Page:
Easy problems, compared to Homer. Let us pray that these barbarian gods of Scribo's -- Anthropologus, Philologus, and Psychologus -- defend us mightily.
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Re: Nagy's "crystallization" model

Post by Paul Derouda » Tue Feb 17, 2015 4:57 pm

Now that Ahab found Nagy's reply, I can quote a bit from there. Maybe it's just me, but although Nagy represents Powell as strawpuppetting him, I'm myself unable to understand his "crystallization" theory in any other way. What does "progressive movement from fluidity to rigidity in an on-going historical process of recomposition-in-performance" mean in practice, in terms of who wrote the manuscripts and why? I don't have the actual book at hand to quote from there, I'm sorry about that. I've read this part of Nagy's theory several times from several sources, and the only way I can mentally represent what I believe he is trying to say is exactly as Powell is strawpuppetting him. Maybe it's just me, but I don't understand.
(8) P[owell].: "Does N. therefore think that the Iliad and the Odyssey were sung by Homer, not taken down in writing, then sung by a successor nearly verbatim (except for such minor variations as poludeukea/poluEkhea), still not written down, then sung by someone else, with still more mouvance and a shifting of lines here and there, new particles creep in, then in the sixth century BC sort of written down, and then in the fifth century BC really written down, but still mouvance going on, until the Alexandrians at last established our text? Yes, N. does believe this."

N[agy]: No, I do not believe what P. says I believe. Here, as elsewhere, P. misreads my arguments and then declares his misreadings to be facts. I invite the readers of BMCR to compare P.'s breathless paraphrase of my book with the book itself. His wording "sung by Homer" and "nearly verbatim," marking what he thinks are successive stages extending from one individual singer to the next, reveals to me that he has missed the essence of what I formulated in PP 109-112 concerning a progressive movement from fluidity to rigidity in an ongoing historical process of recomposition-in-performance (see also HQ chapters 2-3, especially 111-112).
The Shakespeare parallel is interesting. In a similar discussion, Qimmik has brought up Proust. The problem with Homer is that even if something like this happens (I believe it does), it's at a very small scale. There's simply no evidence for the extent of fluidity Nagy is claiming. The variability of the manuscripts, even the earliest papyri, is ridiculously small. Individual words might be different, at most a couple of lines, and there are interpolations that rarely exceed a couple of lines. None of them alter the substance of the stories in any way. What I do agree about is that some of the scribes might have been rhapsodes themselves, and probably knew the texts very well anyway, so in producing new copies they might (for example) not have felt the necessity to keep their eyes on the original all the time, and might replaced a word or a line or two with with something else, either inadvertedly or on purpose for some artistic motive of their own. But they were still reproducing (or modifying) an already existing text. There was one original Iliad and one original Odyssey, and I simply don't understand how Nagy can deny that. I simply don't understand what a "fluid text" is. Of course there were also performance variants, probably "Homer" (and his followers?) had performed his stories in many different versions, but they did not survive, because they were performances, not written texts.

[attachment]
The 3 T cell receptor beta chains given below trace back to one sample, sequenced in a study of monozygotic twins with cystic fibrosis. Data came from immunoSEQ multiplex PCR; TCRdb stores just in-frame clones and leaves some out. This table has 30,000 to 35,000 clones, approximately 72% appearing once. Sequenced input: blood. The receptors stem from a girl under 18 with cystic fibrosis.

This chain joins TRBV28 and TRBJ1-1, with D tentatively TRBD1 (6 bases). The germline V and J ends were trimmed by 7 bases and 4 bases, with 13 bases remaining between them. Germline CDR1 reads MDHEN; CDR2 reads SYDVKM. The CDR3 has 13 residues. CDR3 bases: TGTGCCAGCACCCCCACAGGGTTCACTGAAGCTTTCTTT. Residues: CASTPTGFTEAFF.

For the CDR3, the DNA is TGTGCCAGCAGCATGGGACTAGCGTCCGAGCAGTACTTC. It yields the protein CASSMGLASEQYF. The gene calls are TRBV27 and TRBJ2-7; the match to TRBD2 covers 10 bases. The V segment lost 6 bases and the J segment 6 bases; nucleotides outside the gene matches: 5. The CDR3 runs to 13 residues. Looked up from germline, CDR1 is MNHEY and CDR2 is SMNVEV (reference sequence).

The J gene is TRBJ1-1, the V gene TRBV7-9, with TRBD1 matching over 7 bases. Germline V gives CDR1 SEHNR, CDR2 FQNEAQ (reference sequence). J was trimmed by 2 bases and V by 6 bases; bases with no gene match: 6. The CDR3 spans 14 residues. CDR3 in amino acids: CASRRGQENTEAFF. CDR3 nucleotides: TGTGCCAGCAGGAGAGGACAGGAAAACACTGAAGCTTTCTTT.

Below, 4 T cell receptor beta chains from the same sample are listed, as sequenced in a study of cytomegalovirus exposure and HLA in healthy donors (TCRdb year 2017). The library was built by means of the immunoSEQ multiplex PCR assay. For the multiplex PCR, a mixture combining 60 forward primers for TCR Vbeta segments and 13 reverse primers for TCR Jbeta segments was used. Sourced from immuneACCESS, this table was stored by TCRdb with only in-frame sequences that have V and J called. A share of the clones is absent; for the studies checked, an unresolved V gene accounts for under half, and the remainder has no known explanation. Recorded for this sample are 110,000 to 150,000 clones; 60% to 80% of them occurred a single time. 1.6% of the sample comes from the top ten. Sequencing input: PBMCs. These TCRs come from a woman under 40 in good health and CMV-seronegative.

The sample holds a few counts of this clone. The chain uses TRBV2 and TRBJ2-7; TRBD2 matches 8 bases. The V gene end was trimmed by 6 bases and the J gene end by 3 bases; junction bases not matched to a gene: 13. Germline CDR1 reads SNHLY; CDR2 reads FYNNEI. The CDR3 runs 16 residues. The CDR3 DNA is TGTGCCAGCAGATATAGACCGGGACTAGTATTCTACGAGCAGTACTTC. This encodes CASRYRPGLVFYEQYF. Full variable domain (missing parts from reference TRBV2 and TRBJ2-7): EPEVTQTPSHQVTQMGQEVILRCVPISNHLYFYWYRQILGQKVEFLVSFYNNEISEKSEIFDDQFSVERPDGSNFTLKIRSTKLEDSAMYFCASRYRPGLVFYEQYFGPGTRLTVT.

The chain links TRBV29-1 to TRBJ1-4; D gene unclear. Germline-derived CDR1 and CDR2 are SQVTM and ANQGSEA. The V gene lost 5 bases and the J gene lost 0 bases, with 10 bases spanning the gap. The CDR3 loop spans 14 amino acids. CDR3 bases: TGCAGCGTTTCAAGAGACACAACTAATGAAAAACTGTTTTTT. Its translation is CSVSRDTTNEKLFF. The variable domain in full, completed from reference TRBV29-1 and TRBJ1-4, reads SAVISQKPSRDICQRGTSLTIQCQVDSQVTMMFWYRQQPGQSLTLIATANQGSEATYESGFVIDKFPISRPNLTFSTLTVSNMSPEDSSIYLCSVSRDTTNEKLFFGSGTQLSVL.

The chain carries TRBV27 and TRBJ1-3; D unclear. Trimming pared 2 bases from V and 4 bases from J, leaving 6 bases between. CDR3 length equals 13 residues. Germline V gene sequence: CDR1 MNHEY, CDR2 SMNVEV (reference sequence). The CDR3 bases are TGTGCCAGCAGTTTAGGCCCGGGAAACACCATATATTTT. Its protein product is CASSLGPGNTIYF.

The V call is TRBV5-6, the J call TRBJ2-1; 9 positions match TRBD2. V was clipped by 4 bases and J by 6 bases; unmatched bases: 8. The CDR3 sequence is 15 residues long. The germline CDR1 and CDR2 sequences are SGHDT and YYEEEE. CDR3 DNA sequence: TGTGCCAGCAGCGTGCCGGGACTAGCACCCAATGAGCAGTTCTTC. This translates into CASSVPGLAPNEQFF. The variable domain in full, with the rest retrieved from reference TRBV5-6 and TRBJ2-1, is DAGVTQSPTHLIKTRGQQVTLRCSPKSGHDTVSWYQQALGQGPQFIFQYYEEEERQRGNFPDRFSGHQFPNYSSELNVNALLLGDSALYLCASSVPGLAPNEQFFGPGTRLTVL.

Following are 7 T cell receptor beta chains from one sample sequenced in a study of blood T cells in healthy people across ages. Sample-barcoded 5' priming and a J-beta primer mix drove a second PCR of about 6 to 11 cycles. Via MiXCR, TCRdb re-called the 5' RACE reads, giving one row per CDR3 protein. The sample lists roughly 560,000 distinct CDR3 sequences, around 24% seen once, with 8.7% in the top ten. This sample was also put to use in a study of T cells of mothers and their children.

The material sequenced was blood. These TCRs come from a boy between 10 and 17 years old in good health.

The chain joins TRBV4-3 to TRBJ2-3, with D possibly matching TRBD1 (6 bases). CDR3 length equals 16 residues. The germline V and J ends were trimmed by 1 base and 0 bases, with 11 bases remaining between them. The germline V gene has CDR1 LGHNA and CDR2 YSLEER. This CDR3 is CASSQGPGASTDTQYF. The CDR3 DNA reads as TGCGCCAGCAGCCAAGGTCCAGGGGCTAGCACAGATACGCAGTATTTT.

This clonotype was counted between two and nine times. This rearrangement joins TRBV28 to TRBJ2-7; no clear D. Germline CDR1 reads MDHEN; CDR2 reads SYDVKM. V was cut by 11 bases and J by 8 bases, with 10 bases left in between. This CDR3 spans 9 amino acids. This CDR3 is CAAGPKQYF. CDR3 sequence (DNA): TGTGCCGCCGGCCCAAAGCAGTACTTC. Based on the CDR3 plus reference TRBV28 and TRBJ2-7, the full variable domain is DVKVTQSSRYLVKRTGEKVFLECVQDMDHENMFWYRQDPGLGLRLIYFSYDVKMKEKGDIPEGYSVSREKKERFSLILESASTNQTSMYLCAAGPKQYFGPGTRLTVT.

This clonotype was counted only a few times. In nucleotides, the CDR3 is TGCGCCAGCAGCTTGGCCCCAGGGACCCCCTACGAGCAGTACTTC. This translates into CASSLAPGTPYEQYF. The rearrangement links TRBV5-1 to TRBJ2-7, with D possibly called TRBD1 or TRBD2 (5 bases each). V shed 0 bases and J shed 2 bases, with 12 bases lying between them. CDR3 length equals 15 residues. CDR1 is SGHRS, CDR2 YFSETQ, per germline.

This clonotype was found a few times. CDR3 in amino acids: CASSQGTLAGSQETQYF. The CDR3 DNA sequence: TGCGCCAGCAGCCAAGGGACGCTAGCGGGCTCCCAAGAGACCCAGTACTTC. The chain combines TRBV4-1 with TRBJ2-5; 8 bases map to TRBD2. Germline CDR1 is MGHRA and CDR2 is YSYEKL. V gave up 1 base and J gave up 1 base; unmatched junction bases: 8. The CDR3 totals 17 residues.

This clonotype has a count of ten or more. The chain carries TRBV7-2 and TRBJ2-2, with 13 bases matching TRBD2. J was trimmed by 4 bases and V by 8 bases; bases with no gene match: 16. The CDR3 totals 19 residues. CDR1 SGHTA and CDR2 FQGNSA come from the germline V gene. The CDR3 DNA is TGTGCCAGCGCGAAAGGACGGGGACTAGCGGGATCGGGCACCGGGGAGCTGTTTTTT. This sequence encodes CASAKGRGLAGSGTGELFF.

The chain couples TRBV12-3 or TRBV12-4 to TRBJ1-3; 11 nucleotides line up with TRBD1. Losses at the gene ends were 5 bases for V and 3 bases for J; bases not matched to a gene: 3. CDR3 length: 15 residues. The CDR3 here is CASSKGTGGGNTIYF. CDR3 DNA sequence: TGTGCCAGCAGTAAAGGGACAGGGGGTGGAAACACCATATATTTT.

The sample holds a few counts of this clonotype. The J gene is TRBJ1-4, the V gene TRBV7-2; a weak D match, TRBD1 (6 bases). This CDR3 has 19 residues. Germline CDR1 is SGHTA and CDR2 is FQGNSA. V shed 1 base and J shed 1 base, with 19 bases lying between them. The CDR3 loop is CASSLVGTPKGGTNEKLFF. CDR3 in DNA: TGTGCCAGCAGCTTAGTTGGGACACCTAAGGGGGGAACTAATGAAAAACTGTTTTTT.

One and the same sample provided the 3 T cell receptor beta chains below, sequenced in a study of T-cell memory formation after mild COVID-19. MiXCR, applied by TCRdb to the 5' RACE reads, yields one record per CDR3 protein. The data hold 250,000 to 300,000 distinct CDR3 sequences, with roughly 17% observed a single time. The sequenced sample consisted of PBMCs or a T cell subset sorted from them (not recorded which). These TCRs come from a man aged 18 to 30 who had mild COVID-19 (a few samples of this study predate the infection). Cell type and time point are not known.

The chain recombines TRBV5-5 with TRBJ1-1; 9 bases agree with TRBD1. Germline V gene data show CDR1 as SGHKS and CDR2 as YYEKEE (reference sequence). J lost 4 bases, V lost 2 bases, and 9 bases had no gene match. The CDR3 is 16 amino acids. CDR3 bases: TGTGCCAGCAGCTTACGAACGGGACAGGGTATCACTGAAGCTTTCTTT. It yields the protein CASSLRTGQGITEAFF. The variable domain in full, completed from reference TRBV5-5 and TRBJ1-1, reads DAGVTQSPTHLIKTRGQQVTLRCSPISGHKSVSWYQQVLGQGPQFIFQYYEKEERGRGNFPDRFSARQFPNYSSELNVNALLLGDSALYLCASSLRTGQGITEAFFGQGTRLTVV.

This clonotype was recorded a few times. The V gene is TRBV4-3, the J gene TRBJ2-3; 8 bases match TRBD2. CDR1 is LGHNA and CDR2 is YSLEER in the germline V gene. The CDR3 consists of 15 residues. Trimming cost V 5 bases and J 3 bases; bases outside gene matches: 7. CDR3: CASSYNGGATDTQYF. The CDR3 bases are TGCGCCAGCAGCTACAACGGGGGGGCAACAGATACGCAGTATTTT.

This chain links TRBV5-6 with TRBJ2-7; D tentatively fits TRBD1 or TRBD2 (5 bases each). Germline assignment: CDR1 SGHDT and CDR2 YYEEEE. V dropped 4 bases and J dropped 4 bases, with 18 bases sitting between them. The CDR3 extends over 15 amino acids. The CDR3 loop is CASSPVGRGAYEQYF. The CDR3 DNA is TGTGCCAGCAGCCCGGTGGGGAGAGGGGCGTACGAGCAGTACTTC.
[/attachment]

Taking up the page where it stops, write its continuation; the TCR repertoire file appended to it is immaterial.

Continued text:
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Re: Nagy's "crystallization" model

Post by jeidsath » Tue Feb 17, 2015 6:10 pm

There was one original Iliad and one original Odyssey, and I simply don't understand how Nagy can deny that.
Who was it written for? Certainly not the literate reading public. Nor was it written to be read aloud -- it couldn't have competed with other oral entertainment in that format -- we know Homer was performed from memory during its early history. Perhaps it was written for performers, as a performance crib? Was it collated from other crib sheets? How deep did the history of the other cribs go, and how deep did the oral performance history go? Do we have the evidence to say? Were there major recensions in the history of the document? (We know a great deal about some of them.) Did other recensions happen that we have only hints of? When was the catalogue of the ships added?

And, if we put blinders on ourselves to all those questions, in the interest of simplifying the problem, why the massive grab bag of dialectical and chronological variation?

Look at Genesis, another composition document where we have a similarly solid manuscript tradition. The scholarship certainly suggests that it was assembled from various pieces (some of which may have had oral tradition periods). The least interesting question about Genesis is the name of this final priestly redactor. The more interesting questions all surround what the constituent parts may once have looked like.

And like Genesis, with Homer you have the choice between being a "warts and all" reader, interested it respecting it for what it is, or being someone who tries to make it what you want it to be. One, I think, is more reverent towards the text.

EDIT: